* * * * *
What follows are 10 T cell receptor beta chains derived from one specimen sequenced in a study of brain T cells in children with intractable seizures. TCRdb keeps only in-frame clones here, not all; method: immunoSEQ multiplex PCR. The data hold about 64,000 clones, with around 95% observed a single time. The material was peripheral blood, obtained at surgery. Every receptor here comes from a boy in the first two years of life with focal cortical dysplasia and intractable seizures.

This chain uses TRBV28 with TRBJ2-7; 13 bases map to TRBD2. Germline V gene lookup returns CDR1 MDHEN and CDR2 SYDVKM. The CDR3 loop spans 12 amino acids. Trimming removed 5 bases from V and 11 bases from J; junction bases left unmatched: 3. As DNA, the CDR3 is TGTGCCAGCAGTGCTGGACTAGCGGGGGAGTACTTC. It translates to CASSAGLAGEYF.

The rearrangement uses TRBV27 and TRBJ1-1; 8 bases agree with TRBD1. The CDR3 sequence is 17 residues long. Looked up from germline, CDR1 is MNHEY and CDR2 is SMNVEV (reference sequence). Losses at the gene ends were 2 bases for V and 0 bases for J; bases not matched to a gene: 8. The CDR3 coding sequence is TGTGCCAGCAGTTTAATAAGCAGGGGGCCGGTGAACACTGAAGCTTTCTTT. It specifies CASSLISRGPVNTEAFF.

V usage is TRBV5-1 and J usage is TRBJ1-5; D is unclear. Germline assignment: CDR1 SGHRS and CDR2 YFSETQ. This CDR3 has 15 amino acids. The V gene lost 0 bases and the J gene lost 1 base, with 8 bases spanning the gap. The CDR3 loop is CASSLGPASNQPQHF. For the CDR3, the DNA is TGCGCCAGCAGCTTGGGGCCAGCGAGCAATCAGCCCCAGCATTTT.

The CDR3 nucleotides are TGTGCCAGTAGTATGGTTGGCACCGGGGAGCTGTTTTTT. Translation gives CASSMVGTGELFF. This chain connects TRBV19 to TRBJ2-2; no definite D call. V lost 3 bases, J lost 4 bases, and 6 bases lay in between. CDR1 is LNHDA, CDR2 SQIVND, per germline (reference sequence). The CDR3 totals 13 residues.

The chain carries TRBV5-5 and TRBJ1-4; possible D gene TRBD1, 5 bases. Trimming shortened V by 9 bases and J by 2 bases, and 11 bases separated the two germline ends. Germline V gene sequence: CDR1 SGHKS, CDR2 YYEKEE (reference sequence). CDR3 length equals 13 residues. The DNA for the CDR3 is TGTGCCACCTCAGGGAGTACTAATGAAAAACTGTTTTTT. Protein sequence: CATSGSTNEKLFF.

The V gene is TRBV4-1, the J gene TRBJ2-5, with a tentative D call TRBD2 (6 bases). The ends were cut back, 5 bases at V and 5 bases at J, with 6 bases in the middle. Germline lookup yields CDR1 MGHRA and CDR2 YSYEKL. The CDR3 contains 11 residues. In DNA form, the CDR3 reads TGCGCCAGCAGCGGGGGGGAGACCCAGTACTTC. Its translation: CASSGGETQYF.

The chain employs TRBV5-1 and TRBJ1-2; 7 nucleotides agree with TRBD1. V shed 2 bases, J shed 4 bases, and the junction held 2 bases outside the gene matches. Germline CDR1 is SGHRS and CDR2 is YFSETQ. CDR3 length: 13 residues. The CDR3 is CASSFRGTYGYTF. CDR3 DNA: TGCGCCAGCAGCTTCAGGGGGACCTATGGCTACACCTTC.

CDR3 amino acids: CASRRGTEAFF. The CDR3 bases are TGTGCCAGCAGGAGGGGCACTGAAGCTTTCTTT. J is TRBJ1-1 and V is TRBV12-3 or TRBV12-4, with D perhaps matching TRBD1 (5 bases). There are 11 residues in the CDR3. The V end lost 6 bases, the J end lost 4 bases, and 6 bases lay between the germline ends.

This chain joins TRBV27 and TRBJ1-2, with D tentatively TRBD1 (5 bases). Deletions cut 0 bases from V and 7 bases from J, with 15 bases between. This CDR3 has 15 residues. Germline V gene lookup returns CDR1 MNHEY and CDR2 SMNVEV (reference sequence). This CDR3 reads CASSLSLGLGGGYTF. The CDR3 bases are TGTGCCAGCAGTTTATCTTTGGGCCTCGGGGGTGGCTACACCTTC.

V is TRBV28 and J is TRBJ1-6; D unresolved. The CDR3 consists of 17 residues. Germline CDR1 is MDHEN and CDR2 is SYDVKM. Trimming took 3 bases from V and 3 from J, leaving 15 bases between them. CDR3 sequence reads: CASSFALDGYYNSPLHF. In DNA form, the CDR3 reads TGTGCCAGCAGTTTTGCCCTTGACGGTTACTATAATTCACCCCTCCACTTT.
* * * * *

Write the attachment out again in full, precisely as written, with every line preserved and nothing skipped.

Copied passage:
What follows are 10 T cell receptor beta chains derived from one specimen sequenced in a study of brain T cells in children with intractable seizures. TCRdb keeps only in-frame clones here, not all; method: immunoSEQ multiplex PCR. The data hold about 64,000 clones, with around 95% observed a single time. The material was peripheral blood, obtained at surgery. Every receptor here comes from a boy in the first two years of life with focal cortical dysplasia and intractable seizures.

This chain uses TRBV28 with TRBJ2-7; 13 bases map to TRBD2. Germline V gene lookup returns CDR1 MDHEN and CDR2 SYDVKM. The CDR3 loop spans 12 amino acids. Trimming removed 5 bases from V and 11 bases from J; junction bases left unmatched: 3. As DNA, the CDR3 is TGTGCCAGCAGTGCTGGACTAGCGGGGGAGTACTTC. It translates to CASSAGLAGEYF.

The rearrangement uses TRBV27 and TRBJ1-1; 8 bases agree with TRBD1. The CDR3 sequence is 17 residues long. Looked up from germline, CDR1 is MNHEY and CDR2 is SMNVEV (reference sequence). Losses at the gene ends were 2 bases for V and 0 bases for J; bases not matched to a gene: 8. The CDR3 coding sequence is TGTGCCAGCAGTTTAATAAGCAGGGGGCCGGTGAACACTGAAGCTTTCTTT. It specifies CASSLISRGPVNTEAFF.

V usage is TRBV5-1 and J usage is TRBJ1-5; D is unclear. Germline assignment: CDR1 SGHRS and CDR2 YFSETQ. This CDR3 has 15 amino acids. The V gene lost 0 bases and the J gene lost 1 base, with 8 bases spanning the gap. The CDR3 loop is CASSLGPASNQPQHF. For the CDR3, the DNA is TGCGCCAGCAGCTTGGGGCCAGCGAGCAATCAGCCCCAGCATTTT.

The CDR3 nucleotides are TGTGCCAGTAGTATGGTTGGCACCGGGGAGCTGTTTTTT. Translation gives CASSMVGTGELFF. This chain connects TRBV19 to TRBJ2-2; no definite D call. V lost 3 bases, J lost 4 bases, and 6 bases lay in between. CDR1 is LNHDA, CDR2 SQIVND, per germline (reference sequence). The CDR3 totals 13 residues.

The chain carries TRBV5-5 and TRBJ1-4; possible D gene TRBD1, 5 bases. Trimming shortened V by 9 bases and J by 2 bases, and 11 bases separated the two germline ends. Germline V gene sequence: CDR1 SGHKS, CDR2 YYEKEE (reference sequence). CDR3 length equals 13 residues. The DNA for the CDR3 is TGTGCCACCTCAGGGAGTACTAATGAAAAACTGTTTTTT. Protein sequence: CATSGSTNEKLFF.

The V gene is TRBV4-1, the J gene TRBJ2-5, with a tentative D call TRBD2 (6 bases). The ends were cut back, 5 bases at V and 5 bases at J, with 6 bases in the middle. Germline lookup yields CDR1 MGHRA and CDR2 YSYEKL. The CDR3 contains 11 residues. In DNA form, the CDR3 reads TGCGCCAGCAGCGGGGGGGAGACCCAGTACTTC. Its translation: CASSGGETQYF.

The chain employs TRBV5-1 and TRBJ1-2; 7 nucleotides agree with TRBD1. V shed 2 bases, J shed 4 bases, and the junction held 2 bases outside the gene matches. Germline CDR1 is SGHRS and CDR2 is YFSETQ. CDR3 length: 13 residues. The CDR3 is CASSFRGTYGYTF. CDR3 DNA: TGCGCCAGCAGCTTCAGGGGGACCTATGGCTACACCTTC.

CDR3 amino acids: CASRRGTEAFF. The CDR3 bases are TGTGCCAGCAGGAGGGGCACTGAAGCTTTCTTT. J is TRBJ1-1 and V is TRBV12-3 or TRBV12-4, with D perhaps matching TRBD1 (5 bases). There are 11 residues in the CDR3. The V end lost 6 bases, the J end lost 4 bases, and 6 bases lay between the germline ends.

This chain joins TRBV27 and TRBJ1-2, with D tentatively TRBD1 (5 bases). Deletions cut 0 bases from V and 7 bases from J, with 15 bases between. This CDR3 has 15 residues. Germline V gene lookup returns CDR1 MNHEY and CDR2 SMNVEV (reference sequence). This CDR3 reads CASSLSLGLGGGYTF. The CDR3 bases are TGTGCCAGCAGTTTATCTTTGGGCCTCGGGGGTGGCTACACCTTC.

V is TRBV28 and J is TRBJ1-6; D unresolved. The CDR3 consists of 17 residues. Germline CDR1 is MDHEN and CDR2 is SYDVKM. Trimming took 3 bases from V and 3 from J, leaving 15 bases between them. CDR3 sequence reads: CASSFALDGYYNSPLHF. In DNA form, the CDR3 reads TGTGCCAGCAGTTTTGCCCTTGACGGTTACTATAATTCACCCCTCCACTTT.